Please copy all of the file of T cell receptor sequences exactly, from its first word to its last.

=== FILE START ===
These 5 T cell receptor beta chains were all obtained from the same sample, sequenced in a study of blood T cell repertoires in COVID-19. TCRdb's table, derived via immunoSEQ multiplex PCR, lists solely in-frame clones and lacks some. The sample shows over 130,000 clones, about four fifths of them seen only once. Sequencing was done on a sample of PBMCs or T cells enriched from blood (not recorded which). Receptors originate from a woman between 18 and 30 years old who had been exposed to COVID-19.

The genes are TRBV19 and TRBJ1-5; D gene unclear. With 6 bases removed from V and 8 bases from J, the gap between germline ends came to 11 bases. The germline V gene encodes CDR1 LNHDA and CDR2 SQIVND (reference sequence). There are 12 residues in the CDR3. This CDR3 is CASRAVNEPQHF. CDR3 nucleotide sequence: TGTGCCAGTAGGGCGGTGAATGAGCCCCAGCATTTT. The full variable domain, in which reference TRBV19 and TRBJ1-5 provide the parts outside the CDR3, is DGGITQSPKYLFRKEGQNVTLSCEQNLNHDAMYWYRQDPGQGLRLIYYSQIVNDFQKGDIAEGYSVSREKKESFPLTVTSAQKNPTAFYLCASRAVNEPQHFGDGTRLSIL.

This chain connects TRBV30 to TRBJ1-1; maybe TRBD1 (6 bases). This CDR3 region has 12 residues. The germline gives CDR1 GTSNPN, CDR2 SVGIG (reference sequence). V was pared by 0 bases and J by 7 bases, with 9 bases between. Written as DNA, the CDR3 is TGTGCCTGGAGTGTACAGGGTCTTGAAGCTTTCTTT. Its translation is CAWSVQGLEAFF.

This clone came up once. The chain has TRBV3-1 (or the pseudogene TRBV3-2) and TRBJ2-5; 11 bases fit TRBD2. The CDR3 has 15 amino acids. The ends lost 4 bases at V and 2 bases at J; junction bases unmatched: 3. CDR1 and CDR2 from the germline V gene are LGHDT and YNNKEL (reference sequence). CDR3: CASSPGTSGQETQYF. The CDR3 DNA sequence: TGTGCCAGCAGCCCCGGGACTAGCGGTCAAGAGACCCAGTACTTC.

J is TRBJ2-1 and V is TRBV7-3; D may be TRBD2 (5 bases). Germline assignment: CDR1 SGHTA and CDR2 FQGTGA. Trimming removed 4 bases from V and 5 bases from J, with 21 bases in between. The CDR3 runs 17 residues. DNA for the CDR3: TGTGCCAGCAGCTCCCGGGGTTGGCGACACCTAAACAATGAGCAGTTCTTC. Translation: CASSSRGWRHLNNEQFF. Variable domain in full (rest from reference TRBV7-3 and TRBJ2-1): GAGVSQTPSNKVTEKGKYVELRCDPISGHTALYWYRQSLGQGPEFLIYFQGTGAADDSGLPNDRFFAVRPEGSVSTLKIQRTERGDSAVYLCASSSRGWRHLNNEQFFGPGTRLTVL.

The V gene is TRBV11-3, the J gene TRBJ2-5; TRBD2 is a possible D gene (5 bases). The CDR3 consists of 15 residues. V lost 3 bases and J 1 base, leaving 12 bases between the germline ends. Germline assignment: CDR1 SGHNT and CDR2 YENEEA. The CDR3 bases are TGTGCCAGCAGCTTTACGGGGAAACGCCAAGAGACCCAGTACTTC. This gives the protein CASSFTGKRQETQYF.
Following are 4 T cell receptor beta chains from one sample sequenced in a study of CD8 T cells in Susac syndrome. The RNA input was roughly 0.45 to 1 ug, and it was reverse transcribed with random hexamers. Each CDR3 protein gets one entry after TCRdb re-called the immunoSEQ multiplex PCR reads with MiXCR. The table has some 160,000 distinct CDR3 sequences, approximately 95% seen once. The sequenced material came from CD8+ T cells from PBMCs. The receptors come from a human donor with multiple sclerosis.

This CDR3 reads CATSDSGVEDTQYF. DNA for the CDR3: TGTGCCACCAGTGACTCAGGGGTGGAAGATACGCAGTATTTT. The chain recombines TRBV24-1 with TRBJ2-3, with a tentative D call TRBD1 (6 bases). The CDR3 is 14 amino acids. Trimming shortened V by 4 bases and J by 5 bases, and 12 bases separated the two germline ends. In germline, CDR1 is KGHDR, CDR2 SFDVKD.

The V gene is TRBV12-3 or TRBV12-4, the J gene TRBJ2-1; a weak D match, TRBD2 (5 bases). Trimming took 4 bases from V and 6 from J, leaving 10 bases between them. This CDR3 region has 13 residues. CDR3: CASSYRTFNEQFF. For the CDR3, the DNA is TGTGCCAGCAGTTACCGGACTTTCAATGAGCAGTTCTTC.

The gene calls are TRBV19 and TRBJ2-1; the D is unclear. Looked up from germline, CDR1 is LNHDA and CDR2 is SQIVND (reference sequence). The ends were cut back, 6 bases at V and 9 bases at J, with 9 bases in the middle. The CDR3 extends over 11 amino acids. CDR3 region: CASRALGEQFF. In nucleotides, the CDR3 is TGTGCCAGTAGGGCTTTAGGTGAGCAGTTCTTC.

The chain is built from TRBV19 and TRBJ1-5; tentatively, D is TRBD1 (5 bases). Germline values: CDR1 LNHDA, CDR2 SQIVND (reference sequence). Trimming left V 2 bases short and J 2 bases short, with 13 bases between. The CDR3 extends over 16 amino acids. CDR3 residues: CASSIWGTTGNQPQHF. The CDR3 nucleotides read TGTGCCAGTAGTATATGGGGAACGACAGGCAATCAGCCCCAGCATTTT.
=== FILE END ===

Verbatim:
These 5 T cell receptor beta chains were all obtained from the same sample, sequenced in a study of blood T cell repertoires in COVID-19. TCRdb's table, derived via immunoSEQ multiplex PCR, lists solely in-frame clones and lacks some. The sample shows over 130,000 clones, about four fifths of them seen only once. Sequencing was done on a sample of PBMCs or T cells enriched from blood (not recorded which). Receptors originate from a woman between 18 and 30 years old who had been exposed to COVID-19.

The genes are TRBV19 and TRBJ1-5; D gene unclear. With 6 bases removed from V and 8 bases from J, the gap between germline ends came to 11 bases. The germline V gene encodes CDR1 LNHDA and CDR2 SQIVND (reference sequence). There are 12 residues in the CDR3. This CDR3 is CASRAVNEPQHF. CDR3 nucleotide sequence: TGTGCCAGTAGGGCGGTGAATGAGCCCCAGCATTTT. The full variable domain, in which reference TRBV19 and TRBJ1-5 provide the parts outside the CDR3, is DGGITQSPKYLFRKEGQNVTLSCEQNLNHDAMYWYRQDPGQGLRLIYYSQIVNDFQKGDIAEGYSVSREKKESFPLTVTSAQKNPTAFYLCASRAVNEPQHFGDGTRLSIL.

This chain connects TRBV30 to TRBJ1-1; maybe TRBD1 (6 bases). This CDR3 region has 12 residues. The germline gives CDR1 GTSNPN, CDR2 SVGIG (reference sequence). V was pared by 0 bases and J by 7 bases, with 9 bases between. Written as DNA, the CDR3 is TGTGCCTGGAGTGTACAGGGTCTTGAAGCTTTCTTT. Its translation is CAWSVQGLEAFF.

This clone came up once. The chain has TRBV3-1 (or the pseudogene TRBV3-2) and TRBJ2-5; 11 bases fit TRBD2. The CDR3 has 15 amino acids. The ends lost 4 bases at V and 2 bases at J; junction bases unmatched: 3. CDR1 and CDR2 from the germline V gene are LGHDT and YNNKEL (reference sequence). CDR3: CASSPGTSGQETQYF. The CDR3 DNA sequence: TGTGCCAGCAGCCCCGGGACTAGCGGTCAAGAGACCCAGTACTTC.

J is TRBJ2-1 and V is TRBV7-3; D may be TRBD2 (5 bases). Germline assignment: CDR1 SGHTA and CDR2 FQGTGA. Trimming removed 4 bases from V and 5 bases from J, with 21 bases in between. The CDR3 runs 17 residues. DNA for the CDR3: TGTGCCAGCAGCTCCCGGGGTTGGCGACACCTAAACAATGAGCAGTTCTTC. Translation: CASSSRGWRHLNNEQFF. Variable domain in full (rest from reference TRBV7-3 and TRBJ2-1): GAGVSQTPSNKVTEKGKYVELRCDPISGHTALYWYRQSLGQGPEFLIYFQGTGAADDSGLPNDRFFAVRPEGSVSTLKIQRTERGDSAVYLCASSSRGWRHLNNEQFFGPGTRLTVL.

The V gene is TRBV11-3, the J gene TRBJ2-5; TRBD2 is a possible D gene (5 bases). The CDR3 consists of 15 residues. V lost 3 bases and J 1 base, leaving 12 bases between the germline ends. Germline assignment: CDR1 SGHNT and CDR2 YENEEA. The CDR3 bases are TGTGCCAGCAGCTTTACGGGGAAACGCCAAGAGACCCAGTACTTC. This gives the protein CASSFTGKRQETQYF.
Following are 4 T cell receptor beta chains from one sample sequenced in a study of CD8 T cells in Susac syndrome. The RNA input was roughly 0.45 to 1 ug, and it was reverse transcribed with random hexamers. Each CDR3 protein gets one entry after TCRdb re-called the immunoSEQ multiplex PCR reads with MiXCR. The table has some 160,000 distinct CDR3 sequences, approximately 95% seen once. The sequenced material came from CD8+ T cells from PBMCs. The receptors come from a human donor with multiple sclerosis.

This CDR3 reads CATSDSGVEDTQYF. DNA for the CDR3: TGTGCCACCAGTGACTCAGGGGTGGAAGATACGCAGTATTTT. The chain recombines TRBV24-1 with TRBJ2-3, with a tentative D call TRBD1 (6 bases). The CDR3 is 14 amino acids. Trimming shortened V by 4 bases and J by 5 bases, and 12 bases separated the two germline ends. In germline, CDR1 is KGHDR, CDR2 SFDVKD.

The V gene is TRBV12-3 or TRBV12-4, the J gene TRBJ2-1; a weak D match, TRBD2 (5 bases). Trimming took 4 bases from V and 6 from J, leaving 10 bases between them. This CDR3 region has 13 residues. CDR3: CASSYRTFNEQFF. For the CDR3, the DNA is TGTGCCAGCAGTTACCGGACTTTCAATGAGCAGTTCTTC.

The gene calls are TRBV19 and TRBJ2-1; the D is unclear. Looked up from germline, CDR1 is LNHDA and CDR2 is SQIVND (reference sequence). The ends were cut back, 6 bases at V and 9 bases at J, with 9 bases in the middle. The CDR3 extends over 11 amino acids. CDR3 region: CASRALGEQFF. In nucleotides, the CDR3 is TGTGCCAGTAGGGCTTTAGGTGAGCAGTTCTTC.

The chain is built from TRBV19 and TRBJ1-5; tentatively, D is TRBD1 (5 bases). Germline values: CDR1 LNHDA, CDR2 SQIVND (reference sequence). Trimming left V 2 bases short and J 2 bases short, with 13 bases between. The CDR3 extends over 16 amino acids. CDR3 residues: CASSIWGTTGNQPQHF. The CDR3 nucleotides read TGTGCCAGTAGTATATGGGGAACGACAGGCAATCAGCCCCAGCATTTT.